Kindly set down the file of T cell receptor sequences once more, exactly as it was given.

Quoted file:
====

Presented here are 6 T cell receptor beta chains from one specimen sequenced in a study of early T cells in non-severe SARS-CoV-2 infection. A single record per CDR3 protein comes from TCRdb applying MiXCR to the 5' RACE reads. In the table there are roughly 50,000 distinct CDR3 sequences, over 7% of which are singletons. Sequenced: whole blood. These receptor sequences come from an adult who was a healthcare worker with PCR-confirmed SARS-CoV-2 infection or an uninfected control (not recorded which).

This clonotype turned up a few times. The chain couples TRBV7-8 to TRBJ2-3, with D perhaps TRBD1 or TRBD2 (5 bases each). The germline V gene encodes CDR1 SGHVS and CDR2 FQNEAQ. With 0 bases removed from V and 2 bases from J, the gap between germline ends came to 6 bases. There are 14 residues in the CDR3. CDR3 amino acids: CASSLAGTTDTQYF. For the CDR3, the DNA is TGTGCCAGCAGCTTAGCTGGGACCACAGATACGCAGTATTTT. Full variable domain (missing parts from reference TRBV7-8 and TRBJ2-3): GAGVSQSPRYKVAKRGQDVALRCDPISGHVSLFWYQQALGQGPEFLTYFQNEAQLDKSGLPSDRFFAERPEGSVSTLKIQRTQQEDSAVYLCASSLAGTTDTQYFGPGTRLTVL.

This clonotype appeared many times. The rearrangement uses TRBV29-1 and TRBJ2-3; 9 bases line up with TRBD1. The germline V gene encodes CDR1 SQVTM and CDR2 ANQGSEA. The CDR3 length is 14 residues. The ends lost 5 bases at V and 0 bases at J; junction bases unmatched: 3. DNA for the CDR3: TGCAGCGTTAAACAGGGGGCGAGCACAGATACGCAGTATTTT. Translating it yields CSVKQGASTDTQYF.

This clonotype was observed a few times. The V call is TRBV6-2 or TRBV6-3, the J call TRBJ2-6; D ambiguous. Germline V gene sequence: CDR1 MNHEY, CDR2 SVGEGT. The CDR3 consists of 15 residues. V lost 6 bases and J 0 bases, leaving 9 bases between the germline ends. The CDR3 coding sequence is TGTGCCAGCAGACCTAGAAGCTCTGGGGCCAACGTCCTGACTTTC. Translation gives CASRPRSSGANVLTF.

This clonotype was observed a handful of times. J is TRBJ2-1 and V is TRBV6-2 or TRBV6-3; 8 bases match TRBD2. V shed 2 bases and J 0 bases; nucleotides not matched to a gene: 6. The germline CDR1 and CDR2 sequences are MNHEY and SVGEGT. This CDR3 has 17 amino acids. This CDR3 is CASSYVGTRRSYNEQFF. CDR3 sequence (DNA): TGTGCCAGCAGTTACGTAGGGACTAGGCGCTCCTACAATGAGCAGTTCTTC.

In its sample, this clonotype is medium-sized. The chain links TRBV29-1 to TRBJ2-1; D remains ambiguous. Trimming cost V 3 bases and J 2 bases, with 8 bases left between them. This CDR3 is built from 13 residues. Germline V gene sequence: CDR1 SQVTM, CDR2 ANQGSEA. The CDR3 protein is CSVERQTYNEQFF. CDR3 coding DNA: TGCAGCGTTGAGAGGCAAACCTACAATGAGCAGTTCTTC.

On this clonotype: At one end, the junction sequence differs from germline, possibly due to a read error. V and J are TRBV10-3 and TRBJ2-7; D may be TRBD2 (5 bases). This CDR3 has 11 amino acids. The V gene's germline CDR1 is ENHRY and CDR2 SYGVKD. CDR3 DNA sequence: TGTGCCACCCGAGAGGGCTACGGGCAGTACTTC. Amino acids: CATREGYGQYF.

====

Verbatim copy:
Presented here are 6 T cell receptor beta chains from one specimen sequenced in a study of early T cells in non-severe SARS-CoV-2 infection. A single record per CDR3 protein comes from TCRdb applying MiXCR to the 5' RACE reads. In the table there are roughly 50,000 distinct CDR3 sequences, over 7% of which are singletons. Sequenced: whole blood. These receptor sequences come from an adult who was a healthcare worker with PCR-confirmed SARS-CoV-2 infection or an uninfected control (not recorded which).

This clonotype turned up a few times. The chain couples TRBV7-8 to TRBJ2-3, with D perhaps TRBD1 or TRBD2 (5 bases each). The germline V gene encodes CDR1 SGHVS and CDR2 FQNEAQ. With 0 bases removed from V and 2 bases from J, the gap between germline ends came to 6 bases. There are 14 residues in the CDR3. CDR3 amino acids: CASSLAGTTDTQYF. For the CDR3, the DNA is TGTGCCAGCAGCTTAGCTGGGACCACAGATACGCAGTATTTT. Full variable domain (missing parts from reference TRBV7-8 and TRBJ2-3): GAGVSQSPRYKVAKRGQDVALRCDPISGHVSLFWYQQALGQGPEFLTYFQNEAQLDKSGLPSDRFFAERPEGSVSTLKIQRTQQEDSAVYLCASSLAGTTDTQYFGPGTRLTVL.

This clonotype appeared many times. The rearrangement uses TRBV29-1 and TRBJ2-3; 9 bases line up with TRBD1. The germline V gene encodes CDR1 SQVTM and CDR2 ANQGSEA. The CDR3 length is 14 residues. The ends lost 5 bases at V and 0 bases at J; junction bases unmatched: 3. DNA for the CDR3: TGCAGCGTTAAACAGGGGGCGAGCACAGATACGCAGTATTTT. Translating it yields CSVKQGASTDTQYF.

This clonotype was observed a few times. The V call is TRBV6-2 or TRBV6-3, the J call TRBJ2-6; D ambiguous. Germline V gene sequence: CDR1 MNHEY, CDR2 SVGEGT. The CDR3 consists of 15 residues. V lost 6 bases and J 0 bases, leaving 9 bases between the germline ends. The CDR3 coding sequence is TGTGCCAGCAGACCTAGAAGCTCTGGGGCCAACGTCCTGACTTTC. Translation gives CASRPRSSGANVLTF.

This clonotype was observed a handful of times. J is TRBJ2-1 and V is TRBV6-2 or TRBV6-3; 8 bases match TRBD2. V shed 2 bases and J 0 bases; nucleotides not matched to a gene: 6. The germline CDR1 and CDR2 sequences are MNHEY and SVGEGT. This CDR3 has 17 amino acids. This CDR3 is CASSYVGTRRSYNEQFF. CDR3 sequence (DNA): TGTGCCAGCAGTTACGTAGGGACTAGGCGCTCCTACAATGAGCAGTTCTTC.

In its sample, this clonotype is medium-sized. The chain links TRBV29-1 to TRBJ2-1; D remains ambiguous. Trimming cost V 3 bases and J 2 bases, with 8 bases left between them. This CDR3 is built from 13 residues. Germline V gene sequence: CDR1 SQVTM, CDR2 ANQGSEA. The CDR3 protein is CSVERQTYNEQFF. CDR3 coding DNA: TGCAGCGTTGAGAGGCAAACCTACAATGAGCAGTTCTTC.

On this clonotype: At one end, the junction sequence differs from germline, possibly due to a read error. V and J are TRBV10-3 and TRBJ2-7; D may be TRBD2 (5 bases). This CDR3 has 11 amino acids. The V gene's germline CDR1 is ENHRY and CDR2 SYGVKD. CDR3 DNA sequence: TGTGCCACCCGAGAGGGCTACGGGCAGTACTTC. Amino acids: CATREGYGQYF.